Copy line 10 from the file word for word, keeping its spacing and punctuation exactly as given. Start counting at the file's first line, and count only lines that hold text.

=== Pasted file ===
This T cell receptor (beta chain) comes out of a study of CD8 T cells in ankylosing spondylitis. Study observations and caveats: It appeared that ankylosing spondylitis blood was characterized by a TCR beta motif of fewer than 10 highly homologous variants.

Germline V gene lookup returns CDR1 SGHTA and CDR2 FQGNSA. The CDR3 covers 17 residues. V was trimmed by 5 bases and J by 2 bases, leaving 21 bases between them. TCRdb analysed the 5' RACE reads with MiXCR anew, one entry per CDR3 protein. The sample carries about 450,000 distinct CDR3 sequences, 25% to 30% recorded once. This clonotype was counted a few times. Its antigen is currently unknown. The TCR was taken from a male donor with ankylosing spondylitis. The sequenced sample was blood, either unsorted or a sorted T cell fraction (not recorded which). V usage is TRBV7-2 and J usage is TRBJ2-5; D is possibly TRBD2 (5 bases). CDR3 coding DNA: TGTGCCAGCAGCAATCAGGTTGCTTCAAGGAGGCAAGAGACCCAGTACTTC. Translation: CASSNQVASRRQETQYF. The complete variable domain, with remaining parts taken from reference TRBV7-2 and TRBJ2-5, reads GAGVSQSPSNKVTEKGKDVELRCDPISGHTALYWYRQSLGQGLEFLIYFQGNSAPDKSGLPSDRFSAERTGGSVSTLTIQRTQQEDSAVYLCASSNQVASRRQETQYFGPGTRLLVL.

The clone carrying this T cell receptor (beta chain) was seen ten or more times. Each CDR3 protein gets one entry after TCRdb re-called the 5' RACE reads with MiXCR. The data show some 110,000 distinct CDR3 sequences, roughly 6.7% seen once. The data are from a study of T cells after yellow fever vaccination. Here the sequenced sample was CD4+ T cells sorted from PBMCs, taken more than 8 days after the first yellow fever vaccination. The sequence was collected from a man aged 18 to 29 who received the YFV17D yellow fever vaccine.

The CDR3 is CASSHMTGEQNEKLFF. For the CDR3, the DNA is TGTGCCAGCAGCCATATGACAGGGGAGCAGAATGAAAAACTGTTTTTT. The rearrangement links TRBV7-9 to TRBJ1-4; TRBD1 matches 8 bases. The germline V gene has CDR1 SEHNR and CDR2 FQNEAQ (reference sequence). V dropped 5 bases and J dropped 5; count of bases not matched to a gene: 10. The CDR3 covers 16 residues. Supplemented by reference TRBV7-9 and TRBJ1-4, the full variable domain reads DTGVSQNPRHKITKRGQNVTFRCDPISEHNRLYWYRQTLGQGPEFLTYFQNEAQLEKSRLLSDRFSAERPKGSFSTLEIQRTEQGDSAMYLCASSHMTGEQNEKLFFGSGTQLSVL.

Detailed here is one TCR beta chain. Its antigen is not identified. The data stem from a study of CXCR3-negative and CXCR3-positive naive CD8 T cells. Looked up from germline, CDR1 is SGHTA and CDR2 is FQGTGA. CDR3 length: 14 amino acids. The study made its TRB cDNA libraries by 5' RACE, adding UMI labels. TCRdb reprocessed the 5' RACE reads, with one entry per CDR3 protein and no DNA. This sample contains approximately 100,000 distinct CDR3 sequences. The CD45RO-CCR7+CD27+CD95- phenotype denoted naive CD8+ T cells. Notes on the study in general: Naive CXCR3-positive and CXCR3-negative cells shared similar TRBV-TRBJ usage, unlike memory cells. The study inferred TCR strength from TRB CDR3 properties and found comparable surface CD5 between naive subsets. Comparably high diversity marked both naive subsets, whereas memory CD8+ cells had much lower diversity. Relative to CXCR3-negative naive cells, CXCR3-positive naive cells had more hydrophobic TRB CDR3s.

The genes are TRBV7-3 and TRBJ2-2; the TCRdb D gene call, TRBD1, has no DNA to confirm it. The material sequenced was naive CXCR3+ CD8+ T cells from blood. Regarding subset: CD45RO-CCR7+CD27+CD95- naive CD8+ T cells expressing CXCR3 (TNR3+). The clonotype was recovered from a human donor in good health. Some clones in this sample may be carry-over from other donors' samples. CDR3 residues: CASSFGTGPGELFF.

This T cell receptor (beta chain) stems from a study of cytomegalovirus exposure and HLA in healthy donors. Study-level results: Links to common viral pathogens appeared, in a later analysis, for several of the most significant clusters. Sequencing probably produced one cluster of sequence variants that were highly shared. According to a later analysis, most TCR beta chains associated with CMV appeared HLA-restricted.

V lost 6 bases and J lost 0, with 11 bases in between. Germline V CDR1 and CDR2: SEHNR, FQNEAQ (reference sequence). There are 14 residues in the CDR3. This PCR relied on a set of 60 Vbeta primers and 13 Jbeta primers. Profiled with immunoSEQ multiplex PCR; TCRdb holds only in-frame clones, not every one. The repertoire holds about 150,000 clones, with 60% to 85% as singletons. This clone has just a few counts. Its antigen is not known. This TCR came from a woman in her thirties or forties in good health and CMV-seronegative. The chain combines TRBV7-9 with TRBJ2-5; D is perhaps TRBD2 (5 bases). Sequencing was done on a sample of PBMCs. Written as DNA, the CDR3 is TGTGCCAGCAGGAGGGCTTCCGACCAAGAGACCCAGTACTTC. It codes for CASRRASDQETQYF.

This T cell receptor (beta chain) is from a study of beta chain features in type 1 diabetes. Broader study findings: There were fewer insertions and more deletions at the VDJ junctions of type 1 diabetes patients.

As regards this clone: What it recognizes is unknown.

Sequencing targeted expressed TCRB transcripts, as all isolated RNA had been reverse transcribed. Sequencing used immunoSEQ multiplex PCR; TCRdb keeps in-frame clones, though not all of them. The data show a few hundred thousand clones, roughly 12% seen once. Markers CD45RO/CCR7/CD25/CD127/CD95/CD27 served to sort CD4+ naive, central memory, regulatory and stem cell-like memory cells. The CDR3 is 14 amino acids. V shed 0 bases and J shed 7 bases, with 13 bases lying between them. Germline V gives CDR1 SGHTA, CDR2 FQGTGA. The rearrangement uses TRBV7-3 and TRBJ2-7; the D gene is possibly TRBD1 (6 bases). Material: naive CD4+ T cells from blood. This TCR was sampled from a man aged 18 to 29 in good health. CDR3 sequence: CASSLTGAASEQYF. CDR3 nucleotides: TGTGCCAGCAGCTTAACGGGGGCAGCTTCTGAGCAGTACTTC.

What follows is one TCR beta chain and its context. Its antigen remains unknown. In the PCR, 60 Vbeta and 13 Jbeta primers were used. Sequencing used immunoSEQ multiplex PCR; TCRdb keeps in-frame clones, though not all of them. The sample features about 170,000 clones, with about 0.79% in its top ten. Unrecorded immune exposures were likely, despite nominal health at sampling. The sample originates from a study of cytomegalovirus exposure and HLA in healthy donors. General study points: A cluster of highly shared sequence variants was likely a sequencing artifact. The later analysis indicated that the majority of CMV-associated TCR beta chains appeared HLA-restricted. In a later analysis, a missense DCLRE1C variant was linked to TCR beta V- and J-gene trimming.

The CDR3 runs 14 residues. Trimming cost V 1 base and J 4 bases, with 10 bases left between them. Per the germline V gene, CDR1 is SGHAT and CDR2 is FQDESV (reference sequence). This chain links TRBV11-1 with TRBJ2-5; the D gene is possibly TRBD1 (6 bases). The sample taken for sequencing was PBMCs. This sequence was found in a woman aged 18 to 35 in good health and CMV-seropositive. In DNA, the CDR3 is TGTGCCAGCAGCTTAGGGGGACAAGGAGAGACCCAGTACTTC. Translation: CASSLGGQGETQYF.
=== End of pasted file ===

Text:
As regards this clone: What it recognizes is unknown.